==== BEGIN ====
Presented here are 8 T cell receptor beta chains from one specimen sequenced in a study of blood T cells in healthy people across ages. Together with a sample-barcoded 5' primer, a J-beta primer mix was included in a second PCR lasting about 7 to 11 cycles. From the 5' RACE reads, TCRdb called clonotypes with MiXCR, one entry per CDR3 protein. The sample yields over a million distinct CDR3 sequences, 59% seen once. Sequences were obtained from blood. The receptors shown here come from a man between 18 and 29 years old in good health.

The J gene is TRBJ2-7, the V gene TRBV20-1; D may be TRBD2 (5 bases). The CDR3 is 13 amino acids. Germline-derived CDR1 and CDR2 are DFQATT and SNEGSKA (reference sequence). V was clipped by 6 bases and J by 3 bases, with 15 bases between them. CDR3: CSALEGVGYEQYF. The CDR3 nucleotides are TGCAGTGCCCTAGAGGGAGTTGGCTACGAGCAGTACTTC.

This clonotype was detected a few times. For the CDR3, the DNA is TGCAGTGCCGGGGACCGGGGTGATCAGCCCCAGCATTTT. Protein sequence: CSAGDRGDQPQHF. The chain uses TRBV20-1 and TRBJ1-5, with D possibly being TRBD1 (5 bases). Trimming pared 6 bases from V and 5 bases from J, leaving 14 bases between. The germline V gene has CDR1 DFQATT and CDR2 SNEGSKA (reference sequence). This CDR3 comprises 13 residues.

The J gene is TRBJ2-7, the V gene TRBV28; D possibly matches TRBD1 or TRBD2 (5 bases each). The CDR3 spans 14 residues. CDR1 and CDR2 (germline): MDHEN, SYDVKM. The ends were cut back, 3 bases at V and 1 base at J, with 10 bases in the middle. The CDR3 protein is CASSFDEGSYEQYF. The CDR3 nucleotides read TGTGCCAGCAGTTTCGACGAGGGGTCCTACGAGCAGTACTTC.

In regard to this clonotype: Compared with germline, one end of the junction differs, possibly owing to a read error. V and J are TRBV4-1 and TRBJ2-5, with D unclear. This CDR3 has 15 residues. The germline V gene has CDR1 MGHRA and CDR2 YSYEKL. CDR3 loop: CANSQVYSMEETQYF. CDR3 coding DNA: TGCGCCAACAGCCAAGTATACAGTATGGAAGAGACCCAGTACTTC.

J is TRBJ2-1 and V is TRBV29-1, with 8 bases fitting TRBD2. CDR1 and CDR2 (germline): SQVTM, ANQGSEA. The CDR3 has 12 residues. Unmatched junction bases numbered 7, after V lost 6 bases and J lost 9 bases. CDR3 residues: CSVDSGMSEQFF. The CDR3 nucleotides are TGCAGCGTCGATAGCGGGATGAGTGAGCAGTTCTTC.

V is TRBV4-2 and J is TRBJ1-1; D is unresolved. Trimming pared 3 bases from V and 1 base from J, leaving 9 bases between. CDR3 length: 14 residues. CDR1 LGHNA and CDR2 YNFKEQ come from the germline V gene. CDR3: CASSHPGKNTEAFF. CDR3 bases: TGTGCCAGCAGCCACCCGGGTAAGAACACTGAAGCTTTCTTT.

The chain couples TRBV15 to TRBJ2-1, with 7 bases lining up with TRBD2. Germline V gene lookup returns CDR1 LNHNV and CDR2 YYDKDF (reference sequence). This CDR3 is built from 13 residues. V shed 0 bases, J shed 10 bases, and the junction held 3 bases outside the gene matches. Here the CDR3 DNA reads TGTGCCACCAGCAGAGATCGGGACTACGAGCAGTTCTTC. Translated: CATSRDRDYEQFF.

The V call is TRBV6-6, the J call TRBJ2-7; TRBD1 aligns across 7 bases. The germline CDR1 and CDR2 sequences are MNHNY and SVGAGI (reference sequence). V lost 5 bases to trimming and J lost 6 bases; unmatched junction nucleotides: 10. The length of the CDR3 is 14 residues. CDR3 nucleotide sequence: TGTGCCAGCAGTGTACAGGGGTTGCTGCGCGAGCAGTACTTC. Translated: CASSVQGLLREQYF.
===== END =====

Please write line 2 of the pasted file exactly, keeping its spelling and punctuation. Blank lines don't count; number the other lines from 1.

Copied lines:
The J gene is TRBJ2-7, the V gene TRBV20-1; D may be TRBD2 (5 bases). The CDR3 is 13 amino acids. Germline-derived CDR1 and CDR2 are DFQATT and SNEGSKA (reference sequence). V was clipped by 6 bases and J by 3 bases, with 15 bases between them. CDR3: CSALEGVGYEQYF. The CDR3 nucleotides are TGCAGTGCCCTAGAGGGAGTTGGCTACGAGCAGTACTTC.